It might be difficult to recall, what with a hit movie out and LEGO sales near an all-time high, but just a decade ago the company was on the brink, bleeding $1 million in cash a day and posting record deficits.
The problem was, no one knew quite what the problem was. LEGO had tried different fixes, expanding into new product lines like Click-its (snap jewelry for girls) that didn’t look anything like its traditional bricks. Focus groups were no help, recalls Paal Smith-Meyer, who heads new strategy at LEGO, because in the drab test spaces, kids were drawn to bigger blocks, made by competitors, mostly because they thought they were supposed to react to bigger being better. The environment was “false,” Smith-Meyer says. And so LEGO set out on a radical new course: to understand the roots of play by observing its customers (kids — and parents) actually playing in the comfort of their homes.
LEGO went so anthropological on its R&D largely because of a Danish consulting firm called ReD Associates. Christian Madsbjerg, ReD’s founding partner and director of client relations, studied philosophy and political science in Copenhagen and began his career as a journalist. In 2004 he and a colleague, Mikkel B. Rasmussen, were both working for a design firm when they got the idea for ReD. It was a rebuke of sorts to traditional business consulting firms — and to the very notion that a company can understand its customers simply by crunching numbers. To understand human behavior, says Madsbjerg, you have to study humans, not spreadsheets. Bill Hoover, ReD’s chairman and a former senior director at McKinsey (where he worked for 30 years), describes ReD’s process as “messy, time-consuming — and it sure is not linear. There’s no logic tree you’re chopping branches from. The insights bubble out of the experience.”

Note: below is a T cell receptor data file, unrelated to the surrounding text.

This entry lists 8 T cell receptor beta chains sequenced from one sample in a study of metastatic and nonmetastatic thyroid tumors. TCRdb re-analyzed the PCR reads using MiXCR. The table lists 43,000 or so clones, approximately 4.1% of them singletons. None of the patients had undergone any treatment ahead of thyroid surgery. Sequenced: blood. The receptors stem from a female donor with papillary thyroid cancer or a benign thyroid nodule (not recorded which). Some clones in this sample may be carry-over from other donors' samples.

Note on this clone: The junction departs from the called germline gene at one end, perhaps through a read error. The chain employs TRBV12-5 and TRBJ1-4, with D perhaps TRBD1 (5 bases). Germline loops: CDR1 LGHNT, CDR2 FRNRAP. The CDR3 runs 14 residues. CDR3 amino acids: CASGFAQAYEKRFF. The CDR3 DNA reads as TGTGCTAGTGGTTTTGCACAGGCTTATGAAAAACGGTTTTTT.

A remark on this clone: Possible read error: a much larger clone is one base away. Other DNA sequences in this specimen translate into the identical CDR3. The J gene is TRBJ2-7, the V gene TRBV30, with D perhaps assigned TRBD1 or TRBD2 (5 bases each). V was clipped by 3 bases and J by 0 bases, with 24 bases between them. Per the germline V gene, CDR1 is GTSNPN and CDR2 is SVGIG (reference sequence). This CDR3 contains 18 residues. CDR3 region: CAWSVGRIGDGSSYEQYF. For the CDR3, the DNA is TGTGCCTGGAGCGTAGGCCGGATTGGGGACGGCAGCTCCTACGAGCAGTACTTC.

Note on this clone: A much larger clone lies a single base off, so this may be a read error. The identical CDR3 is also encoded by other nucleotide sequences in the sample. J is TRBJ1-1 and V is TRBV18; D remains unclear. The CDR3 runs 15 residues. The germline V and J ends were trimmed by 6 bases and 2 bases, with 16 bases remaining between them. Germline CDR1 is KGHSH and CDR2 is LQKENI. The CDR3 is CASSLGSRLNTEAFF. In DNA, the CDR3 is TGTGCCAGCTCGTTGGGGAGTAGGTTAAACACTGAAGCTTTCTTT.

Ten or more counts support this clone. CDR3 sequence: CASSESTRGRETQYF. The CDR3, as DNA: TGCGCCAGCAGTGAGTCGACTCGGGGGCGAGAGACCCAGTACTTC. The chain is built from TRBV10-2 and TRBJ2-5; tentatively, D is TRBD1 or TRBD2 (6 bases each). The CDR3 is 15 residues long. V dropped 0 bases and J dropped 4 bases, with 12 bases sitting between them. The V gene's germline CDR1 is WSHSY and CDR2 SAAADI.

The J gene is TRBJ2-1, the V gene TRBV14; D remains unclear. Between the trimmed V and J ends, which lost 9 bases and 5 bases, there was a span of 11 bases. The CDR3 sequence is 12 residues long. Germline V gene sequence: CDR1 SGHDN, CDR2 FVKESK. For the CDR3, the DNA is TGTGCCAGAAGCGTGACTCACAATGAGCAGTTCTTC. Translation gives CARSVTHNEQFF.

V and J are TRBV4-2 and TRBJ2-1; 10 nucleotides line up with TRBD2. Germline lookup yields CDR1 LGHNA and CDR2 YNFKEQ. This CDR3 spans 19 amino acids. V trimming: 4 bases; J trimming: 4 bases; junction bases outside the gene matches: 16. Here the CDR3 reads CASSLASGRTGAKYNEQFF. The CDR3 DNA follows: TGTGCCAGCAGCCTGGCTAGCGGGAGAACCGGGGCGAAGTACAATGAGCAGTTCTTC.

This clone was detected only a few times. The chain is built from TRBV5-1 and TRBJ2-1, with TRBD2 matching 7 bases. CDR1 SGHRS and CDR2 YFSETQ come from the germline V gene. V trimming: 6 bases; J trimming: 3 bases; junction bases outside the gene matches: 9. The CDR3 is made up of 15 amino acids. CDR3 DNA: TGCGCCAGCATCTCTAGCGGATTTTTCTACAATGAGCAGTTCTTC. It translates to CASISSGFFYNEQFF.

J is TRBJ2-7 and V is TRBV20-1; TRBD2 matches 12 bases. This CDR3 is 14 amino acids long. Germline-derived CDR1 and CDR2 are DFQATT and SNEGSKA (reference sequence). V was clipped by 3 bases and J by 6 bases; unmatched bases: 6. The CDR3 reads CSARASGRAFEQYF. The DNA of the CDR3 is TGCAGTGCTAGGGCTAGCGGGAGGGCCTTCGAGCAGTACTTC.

For LEGO, so-called anthro teams fanned out across Los Angeles, New York, Chicago, Munich, and Hamburg. They made photo diaries, interviewed parents, and asked kids to tell them stories, some of which Madsbjerg and Rasmussen recall in a new book, The Moment of Clarity. When one ReD researcher asked an 11-year-old German boy to show him his most prized possession, the boy displayed a beat-up sneaker, then explained how each wear-and-tear mark reflected the accomplishment of a new skateboard trick.
The observation turned into insight for LEGO. The company, says Smith-Meyer, had fallen into the trap of thinking that play habits had changed, and that LEGO must change with them. Not at all. Kids just wanted freedom to experiment on their own with the plastic bricks and to build something masterful. Or as Smith-Meyer puts it, “LEGO takes time.”
This story is from the March 17, 2014 issue of Fortune.